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Obaseki has good plans for Edo on paper, nothing on ground— Hosa Okunbo

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Hosa Okunbo, Godwin Obaseki
Captain Hosa Okunbo

By Olayinka Ajayi

Edo State-born business magnate, and philanthropist, Captain Hosa Okunbor, has said Governor Godwin Obaseki has good plans for the state. But that everything was on paper and nothing on ground.

Okunbor said this in a no holds barred interview with Vanguard, where he also revealed how his quarrel with Governor Obaseki started and why he is supporting Pastor Osagie Ize-Iyamu of All Progressives Congress, APC, in the September 19 governorship poll.

In the interview (fully published in tomorrow’s Vanguard), Captain Hosa Okunbor also revealed why he will spend his last kobo on Ize-Iyamu, why he is defending himself, how he knelt to beg Obaseki against fighting Oshiomhole and that Obaseki does not have the attributes of a good leader.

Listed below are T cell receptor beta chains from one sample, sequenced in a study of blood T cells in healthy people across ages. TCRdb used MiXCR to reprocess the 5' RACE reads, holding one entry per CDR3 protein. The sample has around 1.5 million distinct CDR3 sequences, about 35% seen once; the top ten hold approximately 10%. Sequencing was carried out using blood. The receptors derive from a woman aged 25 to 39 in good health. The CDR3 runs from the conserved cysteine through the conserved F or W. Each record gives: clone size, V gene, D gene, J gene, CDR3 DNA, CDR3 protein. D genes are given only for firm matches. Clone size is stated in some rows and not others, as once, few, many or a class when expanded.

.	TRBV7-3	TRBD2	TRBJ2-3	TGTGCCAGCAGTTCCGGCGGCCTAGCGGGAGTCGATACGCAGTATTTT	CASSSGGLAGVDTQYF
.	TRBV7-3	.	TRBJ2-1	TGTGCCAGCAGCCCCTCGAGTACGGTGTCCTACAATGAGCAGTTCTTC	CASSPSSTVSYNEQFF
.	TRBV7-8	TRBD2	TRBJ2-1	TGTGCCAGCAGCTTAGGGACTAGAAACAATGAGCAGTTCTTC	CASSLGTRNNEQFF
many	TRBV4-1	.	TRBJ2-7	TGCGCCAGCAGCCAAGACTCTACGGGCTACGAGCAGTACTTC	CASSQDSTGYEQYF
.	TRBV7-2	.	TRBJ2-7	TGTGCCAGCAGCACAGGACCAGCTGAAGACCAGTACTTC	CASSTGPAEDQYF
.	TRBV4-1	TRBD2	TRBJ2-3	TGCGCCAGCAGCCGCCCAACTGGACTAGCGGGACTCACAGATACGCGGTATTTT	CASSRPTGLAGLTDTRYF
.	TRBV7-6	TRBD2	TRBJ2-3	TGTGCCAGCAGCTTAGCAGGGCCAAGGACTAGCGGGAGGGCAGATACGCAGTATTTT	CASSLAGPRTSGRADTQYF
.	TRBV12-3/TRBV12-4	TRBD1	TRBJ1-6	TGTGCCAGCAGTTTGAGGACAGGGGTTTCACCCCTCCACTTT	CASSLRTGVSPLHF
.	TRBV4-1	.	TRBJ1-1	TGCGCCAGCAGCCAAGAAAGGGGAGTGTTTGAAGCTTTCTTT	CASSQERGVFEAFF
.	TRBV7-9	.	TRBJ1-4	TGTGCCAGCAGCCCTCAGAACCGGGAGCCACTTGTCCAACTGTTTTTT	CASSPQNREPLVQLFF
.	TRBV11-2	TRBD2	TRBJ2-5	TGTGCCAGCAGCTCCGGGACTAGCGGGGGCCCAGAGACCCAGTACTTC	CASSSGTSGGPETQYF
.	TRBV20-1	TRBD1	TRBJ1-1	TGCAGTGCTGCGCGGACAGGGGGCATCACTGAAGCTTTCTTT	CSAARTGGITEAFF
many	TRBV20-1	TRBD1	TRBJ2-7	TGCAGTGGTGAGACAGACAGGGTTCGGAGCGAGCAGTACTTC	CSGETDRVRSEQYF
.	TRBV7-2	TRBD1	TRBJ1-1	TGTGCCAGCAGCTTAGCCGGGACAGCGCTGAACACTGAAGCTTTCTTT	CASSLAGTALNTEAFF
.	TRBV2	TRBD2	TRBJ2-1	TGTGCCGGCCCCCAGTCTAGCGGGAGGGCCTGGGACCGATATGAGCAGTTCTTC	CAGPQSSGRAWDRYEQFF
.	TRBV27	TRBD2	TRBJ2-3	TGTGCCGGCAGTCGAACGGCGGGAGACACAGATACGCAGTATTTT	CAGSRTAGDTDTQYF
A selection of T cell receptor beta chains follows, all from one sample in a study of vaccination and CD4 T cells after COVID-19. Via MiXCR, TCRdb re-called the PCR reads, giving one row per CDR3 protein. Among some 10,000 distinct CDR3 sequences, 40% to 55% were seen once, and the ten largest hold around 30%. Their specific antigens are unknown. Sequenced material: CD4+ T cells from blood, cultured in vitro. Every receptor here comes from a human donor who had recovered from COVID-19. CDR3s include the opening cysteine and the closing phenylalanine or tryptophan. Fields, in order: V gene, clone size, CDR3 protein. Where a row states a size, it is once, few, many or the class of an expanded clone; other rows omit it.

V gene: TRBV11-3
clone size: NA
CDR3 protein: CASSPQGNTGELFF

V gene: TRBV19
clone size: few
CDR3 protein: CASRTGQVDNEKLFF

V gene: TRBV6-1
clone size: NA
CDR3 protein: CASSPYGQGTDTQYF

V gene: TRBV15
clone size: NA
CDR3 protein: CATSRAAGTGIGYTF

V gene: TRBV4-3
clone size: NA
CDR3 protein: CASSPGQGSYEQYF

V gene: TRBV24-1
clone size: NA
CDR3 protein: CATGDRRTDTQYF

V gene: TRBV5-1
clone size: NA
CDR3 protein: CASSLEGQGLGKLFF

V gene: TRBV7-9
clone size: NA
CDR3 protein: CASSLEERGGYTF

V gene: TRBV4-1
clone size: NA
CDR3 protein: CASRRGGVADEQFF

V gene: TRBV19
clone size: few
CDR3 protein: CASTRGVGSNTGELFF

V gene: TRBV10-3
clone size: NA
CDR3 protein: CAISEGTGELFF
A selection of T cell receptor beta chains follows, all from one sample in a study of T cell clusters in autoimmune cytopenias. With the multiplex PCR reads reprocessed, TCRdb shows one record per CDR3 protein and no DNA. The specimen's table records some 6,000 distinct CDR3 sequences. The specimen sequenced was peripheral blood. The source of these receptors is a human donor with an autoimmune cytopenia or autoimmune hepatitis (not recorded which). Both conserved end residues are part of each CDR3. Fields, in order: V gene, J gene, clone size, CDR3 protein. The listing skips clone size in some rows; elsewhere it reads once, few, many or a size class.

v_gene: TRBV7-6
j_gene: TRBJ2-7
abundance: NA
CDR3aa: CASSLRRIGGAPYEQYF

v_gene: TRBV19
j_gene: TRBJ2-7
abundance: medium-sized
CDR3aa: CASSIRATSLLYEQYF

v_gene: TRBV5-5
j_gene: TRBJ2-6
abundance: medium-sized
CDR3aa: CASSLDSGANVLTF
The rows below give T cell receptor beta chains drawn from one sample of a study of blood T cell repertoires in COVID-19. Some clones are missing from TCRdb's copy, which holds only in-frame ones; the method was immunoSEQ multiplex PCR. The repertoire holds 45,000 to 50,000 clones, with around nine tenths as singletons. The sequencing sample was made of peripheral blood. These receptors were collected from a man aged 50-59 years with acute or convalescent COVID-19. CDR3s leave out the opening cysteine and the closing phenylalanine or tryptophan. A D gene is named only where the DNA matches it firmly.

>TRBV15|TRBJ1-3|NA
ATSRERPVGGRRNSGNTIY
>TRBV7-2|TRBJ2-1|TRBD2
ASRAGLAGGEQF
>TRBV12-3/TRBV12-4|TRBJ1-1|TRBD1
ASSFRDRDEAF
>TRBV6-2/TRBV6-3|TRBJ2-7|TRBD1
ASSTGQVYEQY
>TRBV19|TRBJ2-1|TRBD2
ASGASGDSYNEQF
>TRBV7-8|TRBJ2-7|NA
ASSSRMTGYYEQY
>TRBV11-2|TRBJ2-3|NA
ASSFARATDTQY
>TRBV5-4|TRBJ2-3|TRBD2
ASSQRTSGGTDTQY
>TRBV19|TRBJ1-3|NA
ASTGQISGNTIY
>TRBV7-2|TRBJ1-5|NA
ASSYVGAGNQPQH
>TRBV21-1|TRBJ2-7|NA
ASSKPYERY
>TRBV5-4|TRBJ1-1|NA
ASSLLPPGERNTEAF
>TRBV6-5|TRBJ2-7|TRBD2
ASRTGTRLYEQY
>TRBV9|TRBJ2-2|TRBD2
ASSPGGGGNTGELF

ALSO READ: Edo Election: Obaseki dedicates successful end of ward campaigns to God

He told Vanguard: “If Godwin presents to you his plans for Edo State on PowerPoint, you will kiss his feet. It is like in the Bible when the devil said take all this and bow before me and Jesus said, ‘get thee behind me Satan’.

“All those packages that he presented, none was done. I learned most of them were all on paper and they continue to be on paper and consultancy services attached to most of them.

“Of course, as we speak, most of those projects are not on ground and I can’t be deceived. Some can be deceived but I cannot.”

Hosa Okunbo also accused the governor of propaganda, with which he had deceived Edo the Diaspora.

His words: “A situation where you have 600 children packed in a room, selling propaganda on social media of projects that are not there, is appalling.

“That is why most of our brothers in the Diaspora are sold on his agenda, but they do not know that most of those projects are just not on the ground.

“You can’t continue selling propaganda because when you tell lies continuously it becomes truth in some peoples’ ears.

“You sell propaganda; you impoverished them and then when it is election time, you now throw corns at them and tell them to see white and call it black. I will not allow that in a society I grew up in.

“I don’t live permanently in Benin, but I have always retraced my steps to my home because there is a saying that a child that doesn’t remember where he comes from is lost.

“I am completely in touch with my environment back home. I know that is where I am from and whatever I can do to relate with my people, I always do.”


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